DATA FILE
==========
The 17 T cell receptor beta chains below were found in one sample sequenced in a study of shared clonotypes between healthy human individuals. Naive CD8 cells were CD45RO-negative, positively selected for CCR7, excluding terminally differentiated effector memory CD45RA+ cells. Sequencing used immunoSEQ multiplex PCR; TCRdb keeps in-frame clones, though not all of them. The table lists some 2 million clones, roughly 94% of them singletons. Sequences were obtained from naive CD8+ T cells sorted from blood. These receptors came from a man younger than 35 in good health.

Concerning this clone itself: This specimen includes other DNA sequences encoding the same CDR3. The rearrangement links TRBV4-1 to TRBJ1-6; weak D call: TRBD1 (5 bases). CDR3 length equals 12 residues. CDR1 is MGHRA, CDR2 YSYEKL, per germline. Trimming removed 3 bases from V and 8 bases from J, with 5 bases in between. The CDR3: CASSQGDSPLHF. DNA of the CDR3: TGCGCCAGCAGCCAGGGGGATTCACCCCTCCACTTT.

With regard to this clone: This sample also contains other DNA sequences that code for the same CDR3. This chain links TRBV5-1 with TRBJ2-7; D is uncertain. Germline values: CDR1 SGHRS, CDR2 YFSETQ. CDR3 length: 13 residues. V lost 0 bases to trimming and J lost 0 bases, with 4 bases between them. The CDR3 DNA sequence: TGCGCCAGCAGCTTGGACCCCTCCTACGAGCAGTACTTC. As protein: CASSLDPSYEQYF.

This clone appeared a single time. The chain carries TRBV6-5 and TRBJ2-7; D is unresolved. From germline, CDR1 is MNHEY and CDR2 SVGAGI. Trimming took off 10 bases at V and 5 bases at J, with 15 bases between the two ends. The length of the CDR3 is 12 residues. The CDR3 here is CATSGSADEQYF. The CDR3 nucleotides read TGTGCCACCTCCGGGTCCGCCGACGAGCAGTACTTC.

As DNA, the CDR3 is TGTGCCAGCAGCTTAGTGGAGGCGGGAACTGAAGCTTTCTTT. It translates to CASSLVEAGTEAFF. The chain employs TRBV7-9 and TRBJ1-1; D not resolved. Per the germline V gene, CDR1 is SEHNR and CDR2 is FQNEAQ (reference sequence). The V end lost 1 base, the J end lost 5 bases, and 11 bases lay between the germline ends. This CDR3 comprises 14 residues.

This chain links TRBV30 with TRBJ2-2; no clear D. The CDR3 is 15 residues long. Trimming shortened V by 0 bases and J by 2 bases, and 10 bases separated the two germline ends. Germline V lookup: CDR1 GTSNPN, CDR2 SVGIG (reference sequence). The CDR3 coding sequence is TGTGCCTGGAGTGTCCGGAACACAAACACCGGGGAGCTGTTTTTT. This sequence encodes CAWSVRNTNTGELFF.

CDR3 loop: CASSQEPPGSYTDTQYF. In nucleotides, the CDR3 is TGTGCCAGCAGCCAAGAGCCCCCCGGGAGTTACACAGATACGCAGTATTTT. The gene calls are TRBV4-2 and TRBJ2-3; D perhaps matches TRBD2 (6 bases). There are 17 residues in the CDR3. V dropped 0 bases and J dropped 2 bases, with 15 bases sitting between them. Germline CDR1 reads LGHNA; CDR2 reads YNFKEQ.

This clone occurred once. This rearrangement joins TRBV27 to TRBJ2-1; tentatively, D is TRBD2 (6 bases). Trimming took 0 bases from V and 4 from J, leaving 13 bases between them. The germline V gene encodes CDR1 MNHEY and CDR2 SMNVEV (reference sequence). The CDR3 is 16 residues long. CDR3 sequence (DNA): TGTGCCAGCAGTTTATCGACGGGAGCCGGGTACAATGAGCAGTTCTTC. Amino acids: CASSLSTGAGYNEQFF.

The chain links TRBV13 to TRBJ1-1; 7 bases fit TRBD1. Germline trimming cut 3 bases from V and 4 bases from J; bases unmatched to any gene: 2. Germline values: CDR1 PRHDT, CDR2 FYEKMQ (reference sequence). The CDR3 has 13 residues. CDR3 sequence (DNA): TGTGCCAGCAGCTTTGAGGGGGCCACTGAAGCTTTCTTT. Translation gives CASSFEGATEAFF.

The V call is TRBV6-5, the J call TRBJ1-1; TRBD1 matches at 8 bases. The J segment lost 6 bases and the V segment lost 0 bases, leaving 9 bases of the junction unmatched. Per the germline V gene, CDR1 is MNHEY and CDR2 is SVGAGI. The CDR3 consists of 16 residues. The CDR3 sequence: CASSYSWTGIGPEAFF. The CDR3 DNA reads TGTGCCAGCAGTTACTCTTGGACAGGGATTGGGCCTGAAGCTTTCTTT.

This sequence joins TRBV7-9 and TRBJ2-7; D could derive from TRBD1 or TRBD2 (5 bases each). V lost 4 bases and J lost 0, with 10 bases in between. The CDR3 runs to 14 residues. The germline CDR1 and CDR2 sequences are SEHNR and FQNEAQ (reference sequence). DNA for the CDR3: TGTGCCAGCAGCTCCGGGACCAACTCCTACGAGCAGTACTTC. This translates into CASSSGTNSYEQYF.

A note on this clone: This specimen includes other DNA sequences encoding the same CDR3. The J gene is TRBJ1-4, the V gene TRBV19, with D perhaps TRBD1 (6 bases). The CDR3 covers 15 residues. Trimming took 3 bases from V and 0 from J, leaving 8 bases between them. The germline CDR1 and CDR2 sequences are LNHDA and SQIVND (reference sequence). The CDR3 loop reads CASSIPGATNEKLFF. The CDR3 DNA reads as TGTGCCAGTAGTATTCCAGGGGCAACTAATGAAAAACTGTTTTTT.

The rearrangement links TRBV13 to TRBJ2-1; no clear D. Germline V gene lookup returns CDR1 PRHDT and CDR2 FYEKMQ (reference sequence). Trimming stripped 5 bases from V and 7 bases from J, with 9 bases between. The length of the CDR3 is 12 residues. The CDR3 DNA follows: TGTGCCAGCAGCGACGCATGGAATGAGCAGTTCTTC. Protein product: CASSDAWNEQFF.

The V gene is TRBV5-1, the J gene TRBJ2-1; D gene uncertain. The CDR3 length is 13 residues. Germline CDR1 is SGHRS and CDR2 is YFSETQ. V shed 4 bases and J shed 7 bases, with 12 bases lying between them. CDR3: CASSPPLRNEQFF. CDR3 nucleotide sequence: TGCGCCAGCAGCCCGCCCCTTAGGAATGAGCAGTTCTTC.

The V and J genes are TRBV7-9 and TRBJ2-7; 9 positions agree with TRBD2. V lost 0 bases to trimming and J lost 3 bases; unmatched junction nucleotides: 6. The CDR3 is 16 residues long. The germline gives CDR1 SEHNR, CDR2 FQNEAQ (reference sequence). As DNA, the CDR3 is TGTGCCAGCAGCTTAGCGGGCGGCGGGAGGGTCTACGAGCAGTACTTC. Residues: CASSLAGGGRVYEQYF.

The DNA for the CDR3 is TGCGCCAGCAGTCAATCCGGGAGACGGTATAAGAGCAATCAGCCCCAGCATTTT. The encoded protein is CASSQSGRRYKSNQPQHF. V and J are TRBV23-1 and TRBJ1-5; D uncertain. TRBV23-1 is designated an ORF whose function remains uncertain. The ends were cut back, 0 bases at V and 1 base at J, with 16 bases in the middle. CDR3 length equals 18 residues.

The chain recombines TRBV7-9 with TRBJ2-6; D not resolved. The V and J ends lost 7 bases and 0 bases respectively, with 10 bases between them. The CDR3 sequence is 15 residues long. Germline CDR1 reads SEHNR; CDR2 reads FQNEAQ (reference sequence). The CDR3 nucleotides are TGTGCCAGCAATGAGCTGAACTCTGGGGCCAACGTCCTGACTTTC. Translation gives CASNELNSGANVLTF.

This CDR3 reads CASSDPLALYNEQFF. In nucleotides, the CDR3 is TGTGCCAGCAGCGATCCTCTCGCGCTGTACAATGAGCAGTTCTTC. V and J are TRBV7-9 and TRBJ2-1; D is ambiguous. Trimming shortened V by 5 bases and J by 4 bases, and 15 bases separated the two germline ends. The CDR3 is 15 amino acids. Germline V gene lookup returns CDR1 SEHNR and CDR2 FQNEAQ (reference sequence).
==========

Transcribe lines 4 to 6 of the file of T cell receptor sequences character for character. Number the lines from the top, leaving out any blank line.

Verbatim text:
This clone appeared a single time. The chain carries TRBV6-5 and TRBJ2-7; D is unresolved. From germline, CDR1 is MNHEY and CDR2 SVGAGI. Trimming took off 10 bases at V and 5 bases at J, with 15 bases between the two ends. The length of the CDR3 is 12 residues. The CDR3 here is CATSGSADEQYF. The CDR3 nucleotides read TGTGCCACCTCCGGGTCCGCCGACGAGCAGTACTTC.

As DNA, the CDR3 is TGTGCCAGCAGCTTAGTGGAGGCGGGAACTGAAGCTTTCTTT. It translates to CASSLVEAGTEAFF. The chain employs TRBV7-9 and TRBJ1-1; D not resolved. Per the germline V gene, CDR1 is SEHNR and CDR2 is FQNEAQ (reference sequence). The V end lost 1 base, the J end lost 5 bases, and 11 bases lay between the germline ends. This CDR3 comprises 14 residues.

This chain links TRBV30 with TRBJ2-2; no clear D. The CDR3 is 15 residues long. Trimming shortened V by 0 bases and J by 2 bases, and 10 bases separated the two germline ends. Germline V lookup: CDR1 GTSNPN, CDR2 SVGIG (reference sequence). The CDR3 coding sequence is TGTGCCTGGAGTGTCCGGAACACAAACACCGGGGAGCTGTTTTTT. This sequence encodes CAWSVRNTNTGELFF.